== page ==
Moreover, due to the inflammatory nature of many of these groups’ invitees (think Milo Yiannopoulos or in Yale’s case, Amy Wax), many potential conservatives simply do not attend any of the events hosted by these groups, not wanting to associate themselves with students who welcome those they view as blatant bigots. Conservatives continually fail to understand the importance of identity politics to many within their target audience. Thus, conservative student groups should be more selective when choosing guests if they actually want to win over their peers instead of alienating them; they should not only avoid those viewed as bigots, but also steer clear of incendiary talking heads who do little to foster productive dialogue (I’m looking at you, Dinesh D’Souza). The promotion of intellectual diversity and a healthy aversion to pseudo-intellectual firebrands and bigots shouldn’t be considered mutually exclusive.
But even if these groups become more cautious with their invitations, the speakers they do secure will do little to cajole students towards conservatism, as I’ve already asserted. So if right-wing student groups aren’t an effective means of creating a more conservative undergraduate population, then what is the appropriate approach? The answer lies at the source of the problem, something conservatives have long-overlooked.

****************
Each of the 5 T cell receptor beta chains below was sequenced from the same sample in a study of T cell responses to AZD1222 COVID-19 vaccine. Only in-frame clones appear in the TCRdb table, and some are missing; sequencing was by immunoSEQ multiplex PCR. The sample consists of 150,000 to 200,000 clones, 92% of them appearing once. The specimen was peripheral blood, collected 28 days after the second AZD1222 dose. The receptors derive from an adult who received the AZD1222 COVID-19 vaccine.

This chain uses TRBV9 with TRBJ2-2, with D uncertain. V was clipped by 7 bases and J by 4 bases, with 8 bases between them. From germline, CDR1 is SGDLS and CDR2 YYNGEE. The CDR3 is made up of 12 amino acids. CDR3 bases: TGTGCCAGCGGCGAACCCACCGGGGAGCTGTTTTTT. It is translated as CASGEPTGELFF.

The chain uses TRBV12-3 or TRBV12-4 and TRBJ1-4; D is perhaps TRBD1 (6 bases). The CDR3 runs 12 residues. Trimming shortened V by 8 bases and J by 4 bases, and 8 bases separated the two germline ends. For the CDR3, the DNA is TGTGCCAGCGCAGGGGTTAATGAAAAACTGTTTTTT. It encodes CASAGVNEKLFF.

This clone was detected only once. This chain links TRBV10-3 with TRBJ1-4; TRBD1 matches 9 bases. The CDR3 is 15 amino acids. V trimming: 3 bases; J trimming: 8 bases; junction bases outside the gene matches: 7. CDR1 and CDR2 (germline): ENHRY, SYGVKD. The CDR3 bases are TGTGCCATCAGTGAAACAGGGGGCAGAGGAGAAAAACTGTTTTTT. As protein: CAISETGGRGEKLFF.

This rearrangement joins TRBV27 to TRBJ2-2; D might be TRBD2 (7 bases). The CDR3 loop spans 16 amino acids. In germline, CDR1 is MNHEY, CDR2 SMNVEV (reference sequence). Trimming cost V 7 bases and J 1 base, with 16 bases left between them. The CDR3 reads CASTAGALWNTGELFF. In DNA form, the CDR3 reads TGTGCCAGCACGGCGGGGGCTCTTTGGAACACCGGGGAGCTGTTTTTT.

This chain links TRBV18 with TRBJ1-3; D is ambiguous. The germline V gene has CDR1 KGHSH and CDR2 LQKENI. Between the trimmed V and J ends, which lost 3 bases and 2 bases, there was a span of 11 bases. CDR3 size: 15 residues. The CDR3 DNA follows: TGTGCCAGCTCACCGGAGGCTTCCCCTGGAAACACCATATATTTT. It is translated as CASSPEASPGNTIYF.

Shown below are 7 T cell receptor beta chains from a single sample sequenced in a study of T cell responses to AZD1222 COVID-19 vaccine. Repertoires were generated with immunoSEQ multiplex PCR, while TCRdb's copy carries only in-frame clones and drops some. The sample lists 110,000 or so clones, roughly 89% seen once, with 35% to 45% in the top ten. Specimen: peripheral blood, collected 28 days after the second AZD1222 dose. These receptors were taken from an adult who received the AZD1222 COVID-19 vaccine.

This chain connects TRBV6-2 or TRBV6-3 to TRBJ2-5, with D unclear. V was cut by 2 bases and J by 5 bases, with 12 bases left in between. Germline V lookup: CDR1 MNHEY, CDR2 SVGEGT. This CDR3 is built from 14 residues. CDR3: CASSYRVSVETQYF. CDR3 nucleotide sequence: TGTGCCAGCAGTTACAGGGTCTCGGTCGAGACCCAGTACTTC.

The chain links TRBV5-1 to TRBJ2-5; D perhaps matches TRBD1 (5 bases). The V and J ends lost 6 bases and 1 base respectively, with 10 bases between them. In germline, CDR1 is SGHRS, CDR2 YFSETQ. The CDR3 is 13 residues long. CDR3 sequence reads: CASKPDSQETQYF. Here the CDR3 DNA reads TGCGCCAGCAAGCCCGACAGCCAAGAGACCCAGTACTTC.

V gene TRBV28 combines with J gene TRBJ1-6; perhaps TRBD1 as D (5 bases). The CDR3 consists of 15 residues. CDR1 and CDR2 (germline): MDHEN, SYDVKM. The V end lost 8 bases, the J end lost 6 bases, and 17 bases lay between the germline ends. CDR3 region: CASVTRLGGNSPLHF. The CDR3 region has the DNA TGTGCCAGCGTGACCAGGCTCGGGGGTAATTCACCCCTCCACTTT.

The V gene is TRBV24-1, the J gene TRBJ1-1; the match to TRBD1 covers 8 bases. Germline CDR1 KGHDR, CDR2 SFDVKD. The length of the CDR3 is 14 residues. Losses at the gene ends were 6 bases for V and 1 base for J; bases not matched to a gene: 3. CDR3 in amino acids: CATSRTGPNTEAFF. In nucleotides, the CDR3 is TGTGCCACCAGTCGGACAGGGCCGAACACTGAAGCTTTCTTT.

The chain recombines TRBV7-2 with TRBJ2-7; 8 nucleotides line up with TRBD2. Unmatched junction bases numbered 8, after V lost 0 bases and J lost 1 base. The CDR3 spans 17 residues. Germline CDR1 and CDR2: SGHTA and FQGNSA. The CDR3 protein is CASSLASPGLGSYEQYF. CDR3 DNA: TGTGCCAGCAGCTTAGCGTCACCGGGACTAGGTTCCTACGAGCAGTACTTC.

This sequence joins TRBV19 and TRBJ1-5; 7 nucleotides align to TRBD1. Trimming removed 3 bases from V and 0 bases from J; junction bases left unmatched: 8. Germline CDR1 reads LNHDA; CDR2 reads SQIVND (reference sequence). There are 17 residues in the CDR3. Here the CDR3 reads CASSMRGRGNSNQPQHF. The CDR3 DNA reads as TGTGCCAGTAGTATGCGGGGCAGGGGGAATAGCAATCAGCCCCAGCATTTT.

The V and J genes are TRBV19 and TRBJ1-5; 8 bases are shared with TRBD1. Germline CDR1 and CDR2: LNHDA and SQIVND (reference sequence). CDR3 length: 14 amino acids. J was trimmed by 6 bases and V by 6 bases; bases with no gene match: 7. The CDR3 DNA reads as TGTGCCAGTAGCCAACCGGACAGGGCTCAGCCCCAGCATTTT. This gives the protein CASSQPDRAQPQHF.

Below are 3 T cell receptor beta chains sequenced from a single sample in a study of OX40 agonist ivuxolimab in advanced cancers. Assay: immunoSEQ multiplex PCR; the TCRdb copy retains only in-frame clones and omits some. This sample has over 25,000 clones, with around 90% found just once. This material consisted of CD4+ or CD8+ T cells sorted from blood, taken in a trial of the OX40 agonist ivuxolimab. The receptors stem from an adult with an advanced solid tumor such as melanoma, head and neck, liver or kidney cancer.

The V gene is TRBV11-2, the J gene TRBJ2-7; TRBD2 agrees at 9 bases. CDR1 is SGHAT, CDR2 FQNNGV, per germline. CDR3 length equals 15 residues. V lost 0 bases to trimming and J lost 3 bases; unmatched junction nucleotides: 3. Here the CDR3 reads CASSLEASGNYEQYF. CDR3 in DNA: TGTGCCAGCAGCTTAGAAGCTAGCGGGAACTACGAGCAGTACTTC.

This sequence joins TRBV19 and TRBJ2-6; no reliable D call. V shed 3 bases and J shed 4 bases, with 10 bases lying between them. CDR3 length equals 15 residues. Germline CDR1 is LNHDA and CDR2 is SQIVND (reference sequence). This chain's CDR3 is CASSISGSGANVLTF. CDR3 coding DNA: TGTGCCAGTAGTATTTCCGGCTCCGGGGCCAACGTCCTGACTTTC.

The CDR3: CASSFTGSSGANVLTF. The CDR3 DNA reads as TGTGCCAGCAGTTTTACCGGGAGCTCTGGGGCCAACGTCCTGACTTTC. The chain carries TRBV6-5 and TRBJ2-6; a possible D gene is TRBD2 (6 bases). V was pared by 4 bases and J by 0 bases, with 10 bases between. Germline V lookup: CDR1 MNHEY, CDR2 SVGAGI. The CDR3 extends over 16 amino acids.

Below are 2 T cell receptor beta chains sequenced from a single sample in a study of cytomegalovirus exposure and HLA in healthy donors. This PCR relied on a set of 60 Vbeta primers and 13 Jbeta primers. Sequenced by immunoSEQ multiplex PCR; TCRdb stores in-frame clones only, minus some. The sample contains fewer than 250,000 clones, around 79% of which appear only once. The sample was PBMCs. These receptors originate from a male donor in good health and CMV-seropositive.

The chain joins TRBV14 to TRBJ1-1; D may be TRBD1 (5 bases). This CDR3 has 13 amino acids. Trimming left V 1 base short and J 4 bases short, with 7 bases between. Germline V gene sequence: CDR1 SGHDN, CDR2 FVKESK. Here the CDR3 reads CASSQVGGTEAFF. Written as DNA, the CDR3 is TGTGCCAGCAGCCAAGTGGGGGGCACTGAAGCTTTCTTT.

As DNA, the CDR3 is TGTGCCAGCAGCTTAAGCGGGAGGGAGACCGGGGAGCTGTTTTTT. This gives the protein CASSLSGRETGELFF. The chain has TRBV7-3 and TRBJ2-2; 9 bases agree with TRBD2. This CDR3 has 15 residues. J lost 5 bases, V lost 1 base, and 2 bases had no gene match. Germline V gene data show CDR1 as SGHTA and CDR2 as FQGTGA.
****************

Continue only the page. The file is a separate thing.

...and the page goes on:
Contrary to the popular right-wing narrative of “liberal indoctrination,” students’ political orientations don’t change much during college. Liberals stay liberal and vice versa. Therefore, in order to increase right-wing representation, the number of conservatives entering institutions of higher education must increase. And it is here that we find our ironic little issue: conservative education policy tends to limit the number of young right-wingers going to college.
It’s no secret that many conservatives do not make public education a priority; possessing an affection for limited government, these right-wingers (including those within the Trump administration) favor education policies focused on school vouchers, privatization, and charter schools, with many rural, red states underfunding public education. But research has revealed the destructive nature of these policies: schools in rural areas (where large swathes of conservative students reside) are disproportionately harmed by policies aimed at increasing the privatization of education, while underfunding public schools has been shown to have detrimental effects on the quality of education.
The logic is simple. These rural students (who are more likely to be conservative) are receiving inferior educations and are thus not as well-equipped for college admission, leading them to be underrepresented at America’s universities. Once again, conservatives are shooting themselves in the foot and blaming those across the aisle. If the Buckley Program’s wealthy donors are genuinely concerned about the lack of intellectual diversity among Yale undergrads, then perhaps they should devote their time, energy, and funds to ensuring rural public education is well-funded first.